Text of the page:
Members of the lower house of the Polish Parliament by a 252-158 vote margin approved the Gender Accordance Act that trans MP Anna Grodzka first introduced in 2012.
The measure would require those who wish to legally change their gender in the country are unmarried Polish citizens and provide proof from a doctor or other medical provider that they are “a person of a different gender identity than the gender legally assigned.” A court in the city of Lodz would then consider their application.
Trans-Fuzja Foundation, a Polish trans advocacy group, in a press release said the court would grant the request within three months without requiring the petitioner to undergo hormone therapy or other medical intervention.
“It is a huge victory for trans people in Poland” said Trans-Fuzja Foundation President Wiktor Dynarski. “For the past few days we have seen members of Parliament advocating both against and for the law, but it was for the first time that we actually heard Polish policy makers openly protecting bodily autonomy of trans people and recognizing that trans citizens need to have their dignity assured.”
The Gender Accordance Act does not address citizenship, health care, parental rights, divorce and other trans-specific issues in Poland.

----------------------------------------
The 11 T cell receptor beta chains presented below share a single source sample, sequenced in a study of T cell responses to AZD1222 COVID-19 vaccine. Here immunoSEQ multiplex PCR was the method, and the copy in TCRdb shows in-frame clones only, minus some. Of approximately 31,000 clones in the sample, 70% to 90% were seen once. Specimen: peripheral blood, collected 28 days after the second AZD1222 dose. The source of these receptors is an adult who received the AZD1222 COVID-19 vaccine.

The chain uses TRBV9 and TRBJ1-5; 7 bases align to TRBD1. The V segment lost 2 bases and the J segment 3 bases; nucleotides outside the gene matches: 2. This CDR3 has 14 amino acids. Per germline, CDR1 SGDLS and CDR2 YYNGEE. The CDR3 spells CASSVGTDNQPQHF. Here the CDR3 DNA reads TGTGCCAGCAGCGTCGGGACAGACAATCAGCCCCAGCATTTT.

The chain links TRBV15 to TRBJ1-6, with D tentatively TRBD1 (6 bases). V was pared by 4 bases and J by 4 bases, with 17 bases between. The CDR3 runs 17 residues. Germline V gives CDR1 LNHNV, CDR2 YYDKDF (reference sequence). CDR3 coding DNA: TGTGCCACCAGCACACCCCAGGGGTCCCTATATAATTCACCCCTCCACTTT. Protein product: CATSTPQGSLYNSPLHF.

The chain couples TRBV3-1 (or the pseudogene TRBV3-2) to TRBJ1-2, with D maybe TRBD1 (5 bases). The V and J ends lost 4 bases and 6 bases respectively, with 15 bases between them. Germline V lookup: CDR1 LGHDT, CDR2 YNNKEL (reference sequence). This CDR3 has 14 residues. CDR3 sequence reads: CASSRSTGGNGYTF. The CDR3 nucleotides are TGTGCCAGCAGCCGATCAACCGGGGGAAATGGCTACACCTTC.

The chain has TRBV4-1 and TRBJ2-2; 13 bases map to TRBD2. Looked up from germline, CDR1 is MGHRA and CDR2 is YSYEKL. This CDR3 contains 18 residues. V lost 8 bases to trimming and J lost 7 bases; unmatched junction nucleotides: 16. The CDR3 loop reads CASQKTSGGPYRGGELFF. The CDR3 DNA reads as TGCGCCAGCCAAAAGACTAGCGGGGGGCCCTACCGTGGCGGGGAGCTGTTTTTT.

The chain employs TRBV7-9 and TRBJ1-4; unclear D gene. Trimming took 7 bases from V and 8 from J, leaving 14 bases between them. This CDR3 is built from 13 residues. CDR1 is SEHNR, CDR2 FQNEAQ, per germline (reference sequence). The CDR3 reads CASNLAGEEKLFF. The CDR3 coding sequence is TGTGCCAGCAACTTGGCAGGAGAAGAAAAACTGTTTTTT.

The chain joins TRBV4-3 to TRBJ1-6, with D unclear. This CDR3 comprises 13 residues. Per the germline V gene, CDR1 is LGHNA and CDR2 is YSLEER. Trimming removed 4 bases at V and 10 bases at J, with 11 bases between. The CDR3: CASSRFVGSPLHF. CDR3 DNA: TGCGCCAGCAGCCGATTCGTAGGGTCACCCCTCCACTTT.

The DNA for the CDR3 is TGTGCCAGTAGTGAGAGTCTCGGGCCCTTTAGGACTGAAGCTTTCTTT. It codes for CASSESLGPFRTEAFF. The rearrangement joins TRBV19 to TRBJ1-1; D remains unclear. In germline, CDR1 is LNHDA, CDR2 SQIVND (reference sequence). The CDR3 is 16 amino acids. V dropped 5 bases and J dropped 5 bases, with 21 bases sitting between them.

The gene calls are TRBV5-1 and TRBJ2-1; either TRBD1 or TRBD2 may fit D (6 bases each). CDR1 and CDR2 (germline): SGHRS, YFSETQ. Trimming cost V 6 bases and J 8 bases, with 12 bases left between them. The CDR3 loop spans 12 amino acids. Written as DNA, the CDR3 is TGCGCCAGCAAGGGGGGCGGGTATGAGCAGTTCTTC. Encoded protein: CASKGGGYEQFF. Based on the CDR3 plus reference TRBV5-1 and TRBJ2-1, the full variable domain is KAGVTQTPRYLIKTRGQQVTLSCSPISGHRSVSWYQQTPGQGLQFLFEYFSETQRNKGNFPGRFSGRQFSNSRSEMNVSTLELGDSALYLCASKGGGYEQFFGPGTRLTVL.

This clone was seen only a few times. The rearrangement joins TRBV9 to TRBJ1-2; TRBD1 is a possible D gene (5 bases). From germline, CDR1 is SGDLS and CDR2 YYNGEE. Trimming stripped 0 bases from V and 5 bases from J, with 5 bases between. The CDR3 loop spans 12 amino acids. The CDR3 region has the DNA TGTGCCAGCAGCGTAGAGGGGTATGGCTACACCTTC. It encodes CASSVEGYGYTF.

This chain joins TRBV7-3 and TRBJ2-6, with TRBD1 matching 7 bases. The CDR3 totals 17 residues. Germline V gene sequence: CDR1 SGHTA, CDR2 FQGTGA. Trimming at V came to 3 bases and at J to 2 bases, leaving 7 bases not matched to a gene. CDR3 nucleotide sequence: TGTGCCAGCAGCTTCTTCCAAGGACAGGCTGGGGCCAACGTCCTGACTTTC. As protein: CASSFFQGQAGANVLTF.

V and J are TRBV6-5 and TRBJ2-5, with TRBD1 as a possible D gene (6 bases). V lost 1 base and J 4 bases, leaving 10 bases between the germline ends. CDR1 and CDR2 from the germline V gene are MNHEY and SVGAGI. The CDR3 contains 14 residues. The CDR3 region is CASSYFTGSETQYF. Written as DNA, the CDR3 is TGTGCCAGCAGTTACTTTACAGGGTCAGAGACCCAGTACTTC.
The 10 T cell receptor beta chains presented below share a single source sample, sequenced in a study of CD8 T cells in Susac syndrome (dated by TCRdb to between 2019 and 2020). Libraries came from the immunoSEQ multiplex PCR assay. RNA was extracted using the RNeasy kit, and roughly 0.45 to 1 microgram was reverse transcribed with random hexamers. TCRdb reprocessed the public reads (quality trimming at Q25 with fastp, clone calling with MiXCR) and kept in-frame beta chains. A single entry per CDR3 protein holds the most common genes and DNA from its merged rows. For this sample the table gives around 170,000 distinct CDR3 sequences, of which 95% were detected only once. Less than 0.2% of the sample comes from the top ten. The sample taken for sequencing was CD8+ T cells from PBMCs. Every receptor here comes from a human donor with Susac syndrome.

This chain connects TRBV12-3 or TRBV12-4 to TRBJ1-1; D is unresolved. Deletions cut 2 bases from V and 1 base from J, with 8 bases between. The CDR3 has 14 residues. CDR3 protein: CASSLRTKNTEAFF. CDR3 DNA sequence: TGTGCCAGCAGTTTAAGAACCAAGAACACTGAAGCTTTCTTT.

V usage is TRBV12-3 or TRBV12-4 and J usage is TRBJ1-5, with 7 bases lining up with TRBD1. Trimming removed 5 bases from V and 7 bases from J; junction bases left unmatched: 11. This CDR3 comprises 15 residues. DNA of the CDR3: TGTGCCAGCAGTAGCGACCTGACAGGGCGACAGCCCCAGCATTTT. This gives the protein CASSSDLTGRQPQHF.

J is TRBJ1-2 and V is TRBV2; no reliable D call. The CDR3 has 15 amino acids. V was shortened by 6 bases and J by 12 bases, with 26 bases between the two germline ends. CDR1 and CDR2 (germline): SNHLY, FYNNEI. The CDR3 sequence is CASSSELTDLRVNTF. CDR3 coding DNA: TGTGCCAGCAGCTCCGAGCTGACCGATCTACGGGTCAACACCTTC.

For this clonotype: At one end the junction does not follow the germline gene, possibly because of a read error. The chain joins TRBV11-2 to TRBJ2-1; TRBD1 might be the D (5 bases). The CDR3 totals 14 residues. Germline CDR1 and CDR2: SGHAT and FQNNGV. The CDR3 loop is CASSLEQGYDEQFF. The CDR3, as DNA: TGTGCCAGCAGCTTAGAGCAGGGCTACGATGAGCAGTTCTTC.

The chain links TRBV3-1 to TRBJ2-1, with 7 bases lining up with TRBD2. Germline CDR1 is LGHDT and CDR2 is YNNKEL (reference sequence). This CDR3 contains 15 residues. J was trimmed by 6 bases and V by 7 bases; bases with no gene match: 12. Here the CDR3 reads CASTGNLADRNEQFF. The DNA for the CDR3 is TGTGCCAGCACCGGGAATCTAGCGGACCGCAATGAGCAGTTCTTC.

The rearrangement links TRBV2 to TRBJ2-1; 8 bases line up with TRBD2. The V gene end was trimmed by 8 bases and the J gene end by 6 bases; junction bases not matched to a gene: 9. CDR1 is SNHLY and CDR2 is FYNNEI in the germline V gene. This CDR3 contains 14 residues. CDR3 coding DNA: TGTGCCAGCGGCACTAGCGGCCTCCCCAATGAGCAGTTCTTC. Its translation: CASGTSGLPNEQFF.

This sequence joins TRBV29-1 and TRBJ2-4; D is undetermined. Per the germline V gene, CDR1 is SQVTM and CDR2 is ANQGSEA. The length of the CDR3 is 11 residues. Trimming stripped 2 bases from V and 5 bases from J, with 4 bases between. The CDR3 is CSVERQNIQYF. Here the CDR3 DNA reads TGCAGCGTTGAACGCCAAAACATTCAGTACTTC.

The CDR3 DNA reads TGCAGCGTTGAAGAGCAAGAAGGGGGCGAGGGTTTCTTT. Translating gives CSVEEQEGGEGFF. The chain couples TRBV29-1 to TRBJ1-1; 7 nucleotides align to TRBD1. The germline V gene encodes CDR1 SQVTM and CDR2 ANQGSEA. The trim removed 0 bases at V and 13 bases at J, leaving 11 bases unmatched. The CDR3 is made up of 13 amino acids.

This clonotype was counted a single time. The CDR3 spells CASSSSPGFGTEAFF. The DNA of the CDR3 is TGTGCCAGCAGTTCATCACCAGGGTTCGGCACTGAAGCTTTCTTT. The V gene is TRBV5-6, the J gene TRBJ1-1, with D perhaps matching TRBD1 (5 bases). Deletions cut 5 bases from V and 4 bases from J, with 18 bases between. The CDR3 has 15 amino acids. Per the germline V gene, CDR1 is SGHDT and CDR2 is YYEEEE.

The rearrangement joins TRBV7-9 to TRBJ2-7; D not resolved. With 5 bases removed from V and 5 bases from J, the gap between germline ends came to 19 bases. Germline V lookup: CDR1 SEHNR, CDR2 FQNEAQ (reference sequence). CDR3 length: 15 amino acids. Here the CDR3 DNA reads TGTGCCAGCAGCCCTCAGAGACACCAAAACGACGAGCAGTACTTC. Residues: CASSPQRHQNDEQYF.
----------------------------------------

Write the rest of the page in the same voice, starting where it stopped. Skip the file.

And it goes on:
“There are still a number of issues to address,” said Trans-Fuzja Foundation Vice President Lalka Podobińska in the organization’s press release. “This act is our first step to a better reality for trans people in our country. An important first step that took us three years to take.”
The proposal would become law in January if the Polish Senate approves it and President Bronislaw Komorowski signs it.
Polish lawmakers approved the Gender Accordance Act a day after Irish President Michael Higgins signed a bill into law that will allow trans people to legally change their gender in his country without surgery.
Maltese lawmakers in April approved a comprehensive rights bill that allows people to legally change their gender without undergoing sex-reassignment surgery, hormone therapy or “any other psychiatric, psychological or medical treatment.” Denmark, Argentina and Colombia have also adopted similar provisions.
Italy’s highest court on Monday ruled it is not necessary for trans people to undergo sex-reassignment surgery in order to legally change their gender.